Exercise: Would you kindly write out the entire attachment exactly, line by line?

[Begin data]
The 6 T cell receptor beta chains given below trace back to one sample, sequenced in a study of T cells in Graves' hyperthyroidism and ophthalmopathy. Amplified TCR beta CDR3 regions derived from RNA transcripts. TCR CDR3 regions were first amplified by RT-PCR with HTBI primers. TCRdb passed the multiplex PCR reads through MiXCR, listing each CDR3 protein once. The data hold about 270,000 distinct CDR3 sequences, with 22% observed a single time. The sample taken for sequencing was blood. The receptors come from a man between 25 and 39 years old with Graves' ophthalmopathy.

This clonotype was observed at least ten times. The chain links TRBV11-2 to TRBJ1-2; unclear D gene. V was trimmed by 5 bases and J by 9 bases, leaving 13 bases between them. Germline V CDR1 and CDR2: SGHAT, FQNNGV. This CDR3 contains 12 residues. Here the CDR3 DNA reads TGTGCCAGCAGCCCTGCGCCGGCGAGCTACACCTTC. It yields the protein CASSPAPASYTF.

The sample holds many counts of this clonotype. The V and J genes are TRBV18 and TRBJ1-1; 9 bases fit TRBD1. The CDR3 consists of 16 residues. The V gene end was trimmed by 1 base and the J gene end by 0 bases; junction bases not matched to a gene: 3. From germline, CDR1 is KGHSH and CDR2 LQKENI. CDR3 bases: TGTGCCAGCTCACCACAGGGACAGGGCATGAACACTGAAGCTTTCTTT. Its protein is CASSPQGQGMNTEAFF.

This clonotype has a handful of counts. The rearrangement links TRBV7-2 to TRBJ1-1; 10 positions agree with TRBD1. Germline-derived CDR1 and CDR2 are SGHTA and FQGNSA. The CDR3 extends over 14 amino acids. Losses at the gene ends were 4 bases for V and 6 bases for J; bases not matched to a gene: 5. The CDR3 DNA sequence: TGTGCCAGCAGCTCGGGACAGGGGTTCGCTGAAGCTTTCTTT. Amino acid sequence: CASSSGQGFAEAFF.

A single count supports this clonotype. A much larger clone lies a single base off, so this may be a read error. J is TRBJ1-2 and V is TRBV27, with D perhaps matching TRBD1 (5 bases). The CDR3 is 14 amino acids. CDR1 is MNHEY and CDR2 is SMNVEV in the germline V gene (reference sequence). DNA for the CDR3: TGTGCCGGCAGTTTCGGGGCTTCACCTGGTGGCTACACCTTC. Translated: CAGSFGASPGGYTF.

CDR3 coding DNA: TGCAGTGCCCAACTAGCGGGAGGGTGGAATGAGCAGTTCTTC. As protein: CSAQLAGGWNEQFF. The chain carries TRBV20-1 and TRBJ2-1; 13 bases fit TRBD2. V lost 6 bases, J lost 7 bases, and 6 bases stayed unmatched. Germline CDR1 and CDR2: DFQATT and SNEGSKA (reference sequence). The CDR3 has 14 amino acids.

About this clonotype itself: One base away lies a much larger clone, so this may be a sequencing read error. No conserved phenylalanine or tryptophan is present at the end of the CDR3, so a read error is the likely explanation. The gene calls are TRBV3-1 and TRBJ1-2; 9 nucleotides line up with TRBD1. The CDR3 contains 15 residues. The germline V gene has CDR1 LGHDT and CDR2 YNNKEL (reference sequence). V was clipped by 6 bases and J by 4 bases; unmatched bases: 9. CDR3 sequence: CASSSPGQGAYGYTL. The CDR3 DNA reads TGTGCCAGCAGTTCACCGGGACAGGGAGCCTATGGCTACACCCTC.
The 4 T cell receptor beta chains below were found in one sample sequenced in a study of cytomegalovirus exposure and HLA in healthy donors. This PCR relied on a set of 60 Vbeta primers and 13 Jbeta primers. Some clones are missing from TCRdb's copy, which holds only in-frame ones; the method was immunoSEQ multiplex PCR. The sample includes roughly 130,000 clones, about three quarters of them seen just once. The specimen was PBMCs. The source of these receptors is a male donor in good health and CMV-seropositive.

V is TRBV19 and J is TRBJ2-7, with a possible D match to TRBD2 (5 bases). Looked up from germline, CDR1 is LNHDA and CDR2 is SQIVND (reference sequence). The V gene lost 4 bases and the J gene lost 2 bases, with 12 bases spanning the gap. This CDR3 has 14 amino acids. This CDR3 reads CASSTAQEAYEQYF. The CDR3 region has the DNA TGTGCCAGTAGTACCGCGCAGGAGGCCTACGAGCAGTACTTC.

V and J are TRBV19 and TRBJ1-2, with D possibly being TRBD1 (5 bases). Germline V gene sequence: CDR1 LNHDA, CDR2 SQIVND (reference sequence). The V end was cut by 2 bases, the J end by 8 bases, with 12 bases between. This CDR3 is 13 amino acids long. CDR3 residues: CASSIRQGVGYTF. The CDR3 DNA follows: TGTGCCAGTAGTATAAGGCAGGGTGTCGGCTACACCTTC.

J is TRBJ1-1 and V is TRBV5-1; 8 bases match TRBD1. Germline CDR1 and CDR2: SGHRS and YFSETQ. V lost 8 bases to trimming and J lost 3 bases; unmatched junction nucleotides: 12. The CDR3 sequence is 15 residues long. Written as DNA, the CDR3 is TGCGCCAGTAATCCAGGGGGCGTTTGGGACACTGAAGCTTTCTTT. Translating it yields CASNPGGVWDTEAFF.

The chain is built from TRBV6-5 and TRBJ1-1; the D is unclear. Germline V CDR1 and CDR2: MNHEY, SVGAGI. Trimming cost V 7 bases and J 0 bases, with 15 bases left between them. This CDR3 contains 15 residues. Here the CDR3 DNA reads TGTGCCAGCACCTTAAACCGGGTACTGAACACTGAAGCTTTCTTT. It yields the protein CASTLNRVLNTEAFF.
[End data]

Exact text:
The 6 T cell receptor beta chains given below trace back to one sample, sequenced in a study of T cells in Graves' hyperthyroidism and ophthalmopathy. Amplified TCR beta CDR3 regions derived from RNA transcripts. TCR CDR3 regions were first amplified by RT-PCR with HTBI primers. TCRdb passed the multiplex PCR reads through MiXCR, listing each CDR3 protein once. The data hold about 270,000 distinct CDR3 sequences, with 22% observed a single time. The sample taken for sequencing was blood. The receptors come from a man between 25 and 39 years old with Graves' ophthalmopathy.

This clonotype was observed at least ten times. The chain links TRBV11-2 to TRBJ1-2; unclear D gene. V was trimmed by 5 bases and J by 9 bases, leaving 13 bases between them. Germline V CDR1 and CDR2: SGHAT, FQNNGV. This CDR3 contains 12 residues. Here the CDR3 DNA reads TGTGCCAGCAGCCCTGCGCCGGCGAGCTACACCTTC. It yields the protein CASSPAPASYTF.

The sample holds many counts of this clonotype. The V and J genes are TRBV18 and TRBJ1-1; 9 bases fit TRBD1. The CDR3 consists of 16 residues. The V gene end was trimmed by 1 base and the J gene end by 0 bases; junction bases not matched to a gene: 3. From germline, CDR1 is KGHSH and CDR2 LQKENI. CDR3 bases: TGTGCCAGCTCACCACAGGGACAGGGCATGAACACTGAAGCTTTCTTT. Its protein is CASSPQGQGMNTEAFF.

This clonotype has a handful of counts. The rearrangement links TRBV7-2 to TRBJ1-1; 10 positions agree with TRBD1. Germline-derived CDR1 and CDR2 are SGHTA and FQGNSA. The CDR3 extends over 14 amino acids. Losses at the gene ends were 4 bases for V and 6 bases for J; bases not matched to a gene: 5. The CDR3 DNA sequence: TGTGCCAGCAGCTCGGGACAGGGGTTCGCTGAAGCTTTCTTT. Amino acid sequence: CASSSGQGFAEAFF.

A single count supports this clonotype. A much larger clone lies a single base off, so this may be a read error. J is TRBJ1-2 and V is TRBV27, with D perhaps matching TRBD1 (5 bases). The CDR3 is 14 amino acids. CDR1 is MNHEY and CDR2 is SMNVEV in the germline V gene (reference sequence). DNA for the CDR3: TGTGCCGGCAGTTTCGGGGCTTCACCTGGTGGCTACACCTTC. Translated: CAGSFGASPGGYTF.

CDR3 coding DNA: TGCAGTGCCCAACTAGCGGGAGGGTGGAATGAGCAGTTCTTC. As protein: CSAQLAGGWNEQFF. The chain carries TRBV20-1 and TRBJ2-1; 13 bases fit TRBD2. V lost 6 bases, J lost 7 bases, and 6 bases stayed unmatched. Germline CDR1 and CDR2: DFQATT and SNEGSKA (reference sequence). The CDR3 has 14 amino acids.

About this clonotype itself: One base away lies a much larger clone, so this may be a sequencing read error. No conserved phenylalanine or tryptophan is present at the end of the CDR3, so a read error is the likely explanation. The gene calls are TRBV3-1 and TRBJ1-2; 9 nucleotides line up with TRBD1. The CDR3 contains 15 residues. The germline V gene has CDR1 LGHDT and CDR2 YNNKEL (reference sequence). V was clipped by 6 bases and J by 4 bases; unmatched bases: 9. CDR3 sequence: CASSSPGQGAYGYTL. The CDR3 DNA reads TGTGCCAGCAGTTCACCGGGACAGGGAGCCTATGGCTACACCCTC.
The 4 T cell receptor beta chains below were found in one sample sequenced in a study of cytomegalovirus exposure and HLA in healthy donors. This PCR relied on a set of 60 Vbeta primers and 13 Jbeta primers. Some clones are missing from TCRdb's copy, which holds only in-frame ones; the method was immunoSEQ multiplex PCR. The sample includes roughly 130,000 clones, about three quarters of them seen just once. The specimen was PBMCs. The source of these receptors is a male donor in good health and CMV-seropositive.

V is TRBV19 and J is TRBJ2-7, with a possible D match to TRBD2 (5 bases). Looked up from germline, CDR1 is LNHDA and CDR2 is SQIVND (reference sequence). The V gene lost 4 bases and the J gene lost 2 bases, with 12 bases spanning the gap. This CDR3 has 14 amino acids. This CDR3 reads CASSTAQEAYEQYF. The CDR3 region has the DNA TGTGCCAGTAGTACCGCGCAGGAGGCCTACGAGCAGTACTTC.

V and J are TRBV19 and TRBJ1-2, with D possibly being TRBD1 (5 bases). Germline V gene sequence: CDR1 LNHDA, CDR2 SQIVND (reference sequence). The V end was cut by 2 bases, the J end by 8 bases, with 12 bases between. This CDR3 is 13 amino acids long. CDR3 residues: CASSIRQGVGYTF. The CDR3 DNA follows: TGTGCCAGTAGTATAAGGCAGGGTGTCGGCTACACCTTC.

J is TRBJ1-1 and V is TRBV5-1; 8 bases match TRBD1. Germline CDR1 and CDR2: SGHRS and YFSETQ. V lost 8 bases to trimming and J lost 3 bases; unmatched junction nucleotides: 12. The CDR3 sequence is 15 residues long. Written as DNA, the CDR3 is TGCGCCAGTAATCCAGGGGGCGTTTGGGACACTGAAGCTTTCTTT. Translating it yields CASNPGGVWDTEAFF.

The chain is built from TRBV6-5 and TRBJ1-1; the D is unclear. Germline V CDR1 and CDR2: MNHEY, SVGAGI. Trimming cost V 7 bases and J 0 bases, with 15 bases left between them. This CDR3 contains 15 residues. Here the CDR3 DNA reads TGTGCCAGCACCTTAAACCGGGTACTGAACACTGAAGCTTTCTTT. It yields the protein CASTLNRVLNTEAFF.